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Eades v. Kennedy, LEVERE C. PIKE, JR., Plaintiffs, v. KENNEDY, PC. LAW OFFICES

United States District Court, W.D. New York

December 3, 2013

JONI EADES, LEVERE C. PIKE, JR., Plaintiffs,
v.
KENNEDY, PC. LAW OFFICES, Defendant

Page 252

For Joni Eades, Levere C. Pike, Jr., Plaintiffs: Seth Andrews, LEAD ATTORNEY, Law Offices of Kenneth Hiller, PPLC, Amherst, NY.

For Kennedy, PC. Law Offices, Defendant: John H. Somoza, LEAD ATTORNEY, Kira Tsiring, Melito & Adolfsen, P.C., New York, NY.

OPINION

Page 253

DAVID G. LARIMER, United States District Judge.

DECISION AND ORDER

This matter was brought by consumers Joni Eades (" Eades" ) and Levere C. Pike, Jr. (" Pike" ), to challenge certain debt collection actions by the defendant. Defendant Kennedy, PC Law Offices (" Kennedy" ) is a law firm which engages in, among other things, debt collection.

Kennedy allegedly attempted to collect a debt from Eades and Pike via at least one letter and one telephone call, and through a lawsuit that was filed in Pennsylvania. Plaintiffs' complaint alleges that these actions violated the Fair Debt Collection Practices Act (" FDCPA" ), 15 U.S.C. § 1692 et seq. Kennedy now moves to dismiss the complaint for failure to state a claim (Dkt. #6), and plaintiffs have cross moved to amend the complaint (Dkt. #11) to amplify the alleged facts and add a cause of action under the Nursing Home Reform Act, 42 U.S.C. § § 1395i-3 et seq. (" NHRA" ). For the reasons set forth below, the plaintiffs' cross motion to amend is granted,[1] and defendant's motion to dismiss is granted.

DISCUSSION

I. Whether Jurisdiction is Established and Venue is Proper

Initially, I find that this Court lacks jurisdiction over this action. Although the parties are diverse, the amount-in-controversy prong for supplemental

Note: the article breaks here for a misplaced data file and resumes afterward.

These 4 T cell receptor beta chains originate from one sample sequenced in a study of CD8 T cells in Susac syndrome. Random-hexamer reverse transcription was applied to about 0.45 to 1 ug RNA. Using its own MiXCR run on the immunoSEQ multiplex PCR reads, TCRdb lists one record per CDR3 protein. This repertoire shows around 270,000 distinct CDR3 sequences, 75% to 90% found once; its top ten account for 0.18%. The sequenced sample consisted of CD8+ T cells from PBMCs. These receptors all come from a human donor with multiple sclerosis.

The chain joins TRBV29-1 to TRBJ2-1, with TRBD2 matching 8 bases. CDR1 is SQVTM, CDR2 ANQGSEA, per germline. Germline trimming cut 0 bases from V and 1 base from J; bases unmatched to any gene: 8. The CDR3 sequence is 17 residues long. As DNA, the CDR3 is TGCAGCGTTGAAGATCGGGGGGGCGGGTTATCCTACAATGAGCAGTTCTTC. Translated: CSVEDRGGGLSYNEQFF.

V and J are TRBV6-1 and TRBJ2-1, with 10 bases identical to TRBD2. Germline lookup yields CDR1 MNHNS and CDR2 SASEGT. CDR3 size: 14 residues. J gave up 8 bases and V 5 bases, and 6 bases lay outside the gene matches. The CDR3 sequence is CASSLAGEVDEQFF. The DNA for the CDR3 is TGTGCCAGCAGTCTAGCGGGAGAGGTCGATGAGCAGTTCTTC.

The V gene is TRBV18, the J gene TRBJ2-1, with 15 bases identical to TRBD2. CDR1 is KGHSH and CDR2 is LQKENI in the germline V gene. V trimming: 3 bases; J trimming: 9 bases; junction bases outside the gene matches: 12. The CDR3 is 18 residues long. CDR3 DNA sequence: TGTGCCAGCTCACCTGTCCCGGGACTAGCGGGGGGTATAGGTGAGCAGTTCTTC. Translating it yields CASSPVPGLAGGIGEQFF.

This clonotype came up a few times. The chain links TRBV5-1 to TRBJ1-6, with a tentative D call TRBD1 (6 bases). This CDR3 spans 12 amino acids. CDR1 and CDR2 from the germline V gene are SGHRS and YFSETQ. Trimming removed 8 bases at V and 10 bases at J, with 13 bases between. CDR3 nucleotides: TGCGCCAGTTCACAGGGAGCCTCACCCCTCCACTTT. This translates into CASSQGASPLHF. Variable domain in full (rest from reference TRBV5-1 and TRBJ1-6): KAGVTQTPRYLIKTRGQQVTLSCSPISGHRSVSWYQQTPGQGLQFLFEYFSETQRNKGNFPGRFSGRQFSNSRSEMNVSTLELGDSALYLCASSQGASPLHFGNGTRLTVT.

Page 254

jurisdiction is lacking. As such, the sole claimed basis for jurisdiction is New York's long-arm statute, which provides that: " a court may exercise personal jurisdiction over any non-domiciliary . . . who in person or through an agent," (1) transacts business with the state or contracts so supply goods or services there; (2) commits a tortious act within the state, except for defamation; (3) commits a tortious act outside of the state to a resident, except for defamation, and regularly does or solicits business within the state, derives substantial revenue from goods used or services rendered in the state, or alternatively, expects or should reasonably expect its acts to have consequences within the state and derives substantial revenue from interstate or international commerce; or (4) owns, uses or possessed real property within the state. N.Y. C.P.L.R. § 302(a). Plaintiffs, who do not allege that Kennedy conducts business or supplies goods or services in New York, that it owns any property here, that it has engaged in an ongoing course of conduct within the state (as opposed to a single letter, service of process for the Pennsylvania lawsuit, and a single phone call), or that it has committed a tort (as opposed to a statutory violation), have failed to allege facts sufficient to establish that Kennedy has sufficient ties to New York for long-arm jurisdiction to apply. As such, plaintiffs have failed to establish that this Court has jurisdiction over their claims.

Even assuming arguendo that the Court did have jurisdiction over this matter, I further observe, as discussed below, that plaintiffs have ...


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